One of the biggest sticking points of the meeting was a liability release form all of the fighters were asked to sign. WOW promotions had a form that released them from any responsibility should a fighter be injured or killed. Many of the fighters said they would not sign the form. There were arguments going on back and forth, until Tella Tulli stood up, signed the form, and said, “Anybody here that wants to fight tomorrow night, I’ll see you there.” He then dropped the signed paper on the table and walked out of the room. From that point, all of the other fighters followed suit. All of the arguing over wraps and legal forms seemed to melt away after the big sumo wrestler from Hawaii threw down the gauntlet.

I personally take the blame for screwing up one of the fights at UFC 1. I didn’t start refereeing until UFC 2, but I was at the first show, helping with the training and setup, and I definitely had a negative effect on the outcome of one of the fights. Many people claim that opponents were hand selected for Royce Gracie for the first five UFC events.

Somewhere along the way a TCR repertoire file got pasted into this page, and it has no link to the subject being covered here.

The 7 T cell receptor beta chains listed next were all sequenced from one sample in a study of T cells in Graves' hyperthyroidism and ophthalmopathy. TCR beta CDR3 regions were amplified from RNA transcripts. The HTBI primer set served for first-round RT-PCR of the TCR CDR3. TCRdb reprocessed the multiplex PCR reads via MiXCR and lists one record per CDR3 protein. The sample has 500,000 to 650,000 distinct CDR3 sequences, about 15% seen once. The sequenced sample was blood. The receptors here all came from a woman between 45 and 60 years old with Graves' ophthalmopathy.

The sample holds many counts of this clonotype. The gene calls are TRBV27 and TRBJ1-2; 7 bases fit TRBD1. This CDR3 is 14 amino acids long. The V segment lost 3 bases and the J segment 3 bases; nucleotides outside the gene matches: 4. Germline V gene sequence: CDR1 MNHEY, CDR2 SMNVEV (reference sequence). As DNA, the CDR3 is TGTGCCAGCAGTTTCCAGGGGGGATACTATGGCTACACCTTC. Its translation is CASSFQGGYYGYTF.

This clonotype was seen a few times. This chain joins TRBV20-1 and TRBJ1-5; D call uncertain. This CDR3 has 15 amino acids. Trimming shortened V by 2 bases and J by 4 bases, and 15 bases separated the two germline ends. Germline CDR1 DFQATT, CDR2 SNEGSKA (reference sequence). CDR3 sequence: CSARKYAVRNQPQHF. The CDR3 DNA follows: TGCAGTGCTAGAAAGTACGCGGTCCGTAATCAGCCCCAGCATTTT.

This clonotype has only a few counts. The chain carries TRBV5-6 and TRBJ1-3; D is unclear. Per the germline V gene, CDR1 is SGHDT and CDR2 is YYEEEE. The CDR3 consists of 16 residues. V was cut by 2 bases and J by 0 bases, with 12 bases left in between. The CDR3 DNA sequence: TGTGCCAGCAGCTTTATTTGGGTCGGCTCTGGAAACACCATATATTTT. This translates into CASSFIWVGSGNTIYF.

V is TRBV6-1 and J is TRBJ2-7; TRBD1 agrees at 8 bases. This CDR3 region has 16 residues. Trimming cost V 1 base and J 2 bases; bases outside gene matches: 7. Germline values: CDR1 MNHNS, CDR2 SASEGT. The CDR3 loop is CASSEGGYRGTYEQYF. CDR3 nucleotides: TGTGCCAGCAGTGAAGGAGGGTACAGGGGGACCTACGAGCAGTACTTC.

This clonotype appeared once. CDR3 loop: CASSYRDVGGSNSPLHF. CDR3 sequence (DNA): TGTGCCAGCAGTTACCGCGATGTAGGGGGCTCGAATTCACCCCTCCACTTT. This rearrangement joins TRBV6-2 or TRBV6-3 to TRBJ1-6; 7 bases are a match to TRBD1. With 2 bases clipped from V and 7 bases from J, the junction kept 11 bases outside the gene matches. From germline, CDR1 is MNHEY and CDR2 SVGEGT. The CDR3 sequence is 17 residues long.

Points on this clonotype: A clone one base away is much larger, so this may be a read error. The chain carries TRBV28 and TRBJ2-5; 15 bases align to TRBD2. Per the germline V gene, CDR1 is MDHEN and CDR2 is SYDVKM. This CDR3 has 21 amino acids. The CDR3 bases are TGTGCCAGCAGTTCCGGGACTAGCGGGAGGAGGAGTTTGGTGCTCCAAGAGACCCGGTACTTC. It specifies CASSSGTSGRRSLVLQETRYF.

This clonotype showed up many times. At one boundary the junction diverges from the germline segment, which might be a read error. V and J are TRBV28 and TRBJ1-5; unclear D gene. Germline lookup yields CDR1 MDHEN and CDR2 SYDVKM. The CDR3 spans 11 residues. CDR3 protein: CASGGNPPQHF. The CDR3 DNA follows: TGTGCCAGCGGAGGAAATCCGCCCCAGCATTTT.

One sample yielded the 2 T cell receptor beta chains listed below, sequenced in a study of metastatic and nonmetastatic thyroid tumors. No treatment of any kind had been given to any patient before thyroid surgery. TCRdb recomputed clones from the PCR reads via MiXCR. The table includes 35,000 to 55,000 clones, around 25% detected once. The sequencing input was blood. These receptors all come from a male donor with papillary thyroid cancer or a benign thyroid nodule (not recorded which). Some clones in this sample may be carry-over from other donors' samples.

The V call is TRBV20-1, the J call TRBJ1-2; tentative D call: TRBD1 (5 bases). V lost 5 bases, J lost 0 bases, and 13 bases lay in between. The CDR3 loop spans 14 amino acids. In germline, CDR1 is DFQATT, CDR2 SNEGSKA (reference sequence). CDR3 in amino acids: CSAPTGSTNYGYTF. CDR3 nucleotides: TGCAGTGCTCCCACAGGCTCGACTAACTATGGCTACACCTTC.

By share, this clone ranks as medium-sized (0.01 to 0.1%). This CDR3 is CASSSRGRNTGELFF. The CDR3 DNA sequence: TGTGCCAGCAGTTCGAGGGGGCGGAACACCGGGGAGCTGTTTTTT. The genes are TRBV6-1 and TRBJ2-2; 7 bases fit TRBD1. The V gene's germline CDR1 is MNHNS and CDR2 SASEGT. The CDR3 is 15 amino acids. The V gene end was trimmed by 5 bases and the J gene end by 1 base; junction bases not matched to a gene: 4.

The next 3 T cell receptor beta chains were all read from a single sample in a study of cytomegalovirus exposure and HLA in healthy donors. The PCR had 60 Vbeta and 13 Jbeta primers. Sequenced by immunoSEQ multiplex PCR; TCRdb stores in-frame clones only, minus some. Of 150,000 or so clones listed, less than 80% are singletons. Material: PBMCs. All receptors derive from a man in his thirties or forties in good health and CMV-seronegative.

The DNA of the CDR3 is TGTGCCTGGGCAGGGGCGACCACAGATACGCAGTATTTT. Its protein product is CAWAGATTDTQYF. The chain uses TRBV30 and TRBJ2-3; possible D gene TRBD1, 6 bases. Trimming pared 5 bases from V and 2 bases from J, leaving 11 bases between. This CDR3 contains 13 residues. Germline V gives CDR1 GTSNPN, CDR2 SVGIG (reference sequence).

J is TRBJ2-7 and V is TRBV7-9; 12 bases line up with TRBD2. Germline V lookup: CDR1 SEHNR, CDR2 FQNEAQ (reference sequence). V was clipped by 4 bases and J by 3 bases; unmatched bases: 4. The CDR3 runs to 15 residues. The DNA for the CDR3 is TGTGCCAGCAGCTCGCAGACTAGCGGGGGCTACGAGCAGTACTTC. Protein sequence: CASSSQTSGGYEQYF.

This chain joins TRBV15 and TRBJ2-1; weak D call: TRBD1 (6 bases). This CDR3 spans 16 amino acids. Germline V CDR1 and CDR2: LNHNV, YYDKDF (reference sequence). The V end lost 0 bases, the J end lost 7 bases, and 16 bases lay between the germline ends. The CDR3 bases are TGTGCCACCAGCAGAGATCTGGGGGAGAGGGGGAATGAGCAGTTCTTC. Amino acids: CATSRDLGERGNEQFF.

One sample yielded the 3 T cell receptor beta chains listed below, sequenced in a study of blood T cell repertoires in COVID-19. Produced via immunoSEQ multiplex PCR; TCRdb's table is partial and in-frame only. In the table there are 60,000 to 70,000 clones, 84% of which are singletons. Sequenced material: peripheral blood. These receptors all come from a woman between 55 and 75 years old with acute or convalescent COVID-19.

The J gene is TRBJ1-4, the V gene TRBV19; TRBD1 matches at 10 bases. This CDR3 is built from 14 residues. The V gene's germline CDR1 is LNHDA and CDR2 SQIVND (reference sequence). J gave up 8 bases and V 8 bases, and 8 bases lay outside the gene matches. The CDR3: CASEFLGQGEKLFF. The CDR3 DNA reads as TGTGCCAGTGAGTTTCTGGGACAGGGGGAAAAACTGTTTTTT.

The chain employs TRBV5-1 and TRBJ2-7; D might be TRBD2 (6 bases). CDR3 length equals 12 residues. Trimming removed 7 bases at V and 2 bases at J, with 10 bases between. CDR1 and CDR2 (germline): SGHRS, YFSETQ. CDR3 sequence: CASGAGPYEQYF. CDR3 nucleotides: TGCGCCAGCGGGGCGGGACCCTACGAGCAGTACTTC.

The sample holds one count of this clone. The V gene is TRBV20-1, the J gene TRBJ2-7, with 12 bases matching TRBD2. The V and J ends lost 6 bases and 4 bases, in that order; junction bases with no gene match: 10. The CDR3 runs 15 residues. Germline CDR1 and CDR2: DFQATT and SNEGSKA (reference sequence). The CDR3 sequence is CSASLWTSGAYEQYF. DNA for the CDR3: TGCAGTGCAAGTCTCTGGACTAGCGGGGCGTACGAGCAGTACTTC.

Nothing could be further from the truth. After UFC 1, all of the matchups were done with a lottery machine that would spit out a ping-pong ball with a number on it. All of the fighters picked a number from a bowl, and would show what number they had before the lottery machine was turned on. Then, as the balls popped from the lottery machine, the matchups were determined. While this system was not used for UFC 1, only one fighter was hand-picked for Royce. Rorion Gracie picked his brother to face Art Jimmerson in the first round because Jimmerson was a boxer and he wanted to show how effective Gracie Jiu-Jitsu could be against a stand-up striking art. He wanted his style of martial arts to be the victorious style over the most famous Western martial art, boxing.